BOSTON – National Guard units seeking to  confiscate a cache of recently banned assault weapons were ambushed on April 19th by elements of a para-military faction. Military and  enforcement sources estimate that 72 were killed and more than 200 injured before government forces were compelled to withdraw.

Speaking  after the clash Massachusetts Governor Thomas Gage declared that the extremist  faction, which was made up of local citizens, has links to the radical  right-wing tax protest movement. Gage blamed the extremists for recent incidents  of vandalism directed against internal revenue offices. The governor, who described the group’s organizers as “criminals,” issued an executive order authorizing the summary arrest of any individual who has interfered with the  government’s efforts to secure and order. The military raid on the extremist  arsenal followed wide-spread refusal by the local citizenry to turn over  recently outlawed assault weapons.

Gage issued a ban on military-style assault weapons and earlier in the week. This decision followed a meeting in early this month between government  and military leaders at which the governor authorized the forcible confiscation of illegal arms.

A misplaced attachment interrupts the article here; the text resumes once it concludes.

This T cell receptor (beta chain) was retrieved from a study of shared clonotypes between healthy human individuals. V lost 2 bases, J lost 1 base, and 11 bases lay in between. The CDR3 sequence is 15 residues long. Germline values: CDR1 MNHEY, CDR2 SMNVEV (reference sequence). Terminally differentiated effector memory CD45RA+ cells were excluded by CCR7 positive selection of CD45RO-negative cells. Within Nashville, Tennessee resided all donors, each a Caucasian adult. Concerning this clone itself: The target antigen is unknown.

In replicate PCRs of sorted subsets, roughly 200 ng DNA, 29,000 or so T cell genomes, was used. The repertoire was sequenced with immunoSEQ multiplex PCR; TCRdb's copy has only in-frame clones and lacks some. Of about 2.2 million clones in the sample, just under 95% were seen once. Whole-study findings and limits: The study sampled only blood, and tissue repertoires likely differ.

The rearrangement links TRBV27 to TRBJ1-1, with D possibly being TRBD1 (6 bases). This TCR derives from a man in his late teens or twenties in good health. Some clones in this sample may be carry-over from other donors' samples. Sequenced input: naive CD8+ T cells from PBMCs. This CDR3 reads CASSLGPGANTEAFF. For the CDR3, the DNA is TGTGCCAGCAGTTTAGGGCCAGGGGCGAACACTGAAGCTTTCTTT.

One government official, speaking on condition of anonymity, pointed out that “none of these people would have been killed had the extremists obeyed the and turned over their weapons voluntarily.” Government troops initially succeeded in confiscating a large supply of outlawed weapons and ammunition. However, troops attempting to seize arms and in Lexington met with from heavily armed extremists who had been tipped off regarding the government’s plans.

During a tense standoff in Lexington’s town park, National Guard Colonel Francis Smith, commander of the government operation, ordered the armed group to surrender and return to their homes. The impasse was broken by a single shot, which was  reportedly fired by one of the right-wing extremists. Eight civilians were killed in the ensuing exchange. Ironically, the local citizenry blamed government forces rather than the extremists for the civilian deaths.

Before order could be restored, armed citizens from surrounding areas had descended  upon the guard units. Colonel Smith, finding his forces overmatched by the armed mob, ordered a retreat. Governor Gage has called upon citizens to support the  state/national joint task force in its effort to restore and order. The governor also demanded the surrender of those responsible for planning and  leading the attack against the government troops. Samuel Adams, Paul Revere, and  John Hancock, who have been identified as “ringleaders” of the extremist  faction, remain at large.

April 20, 1775

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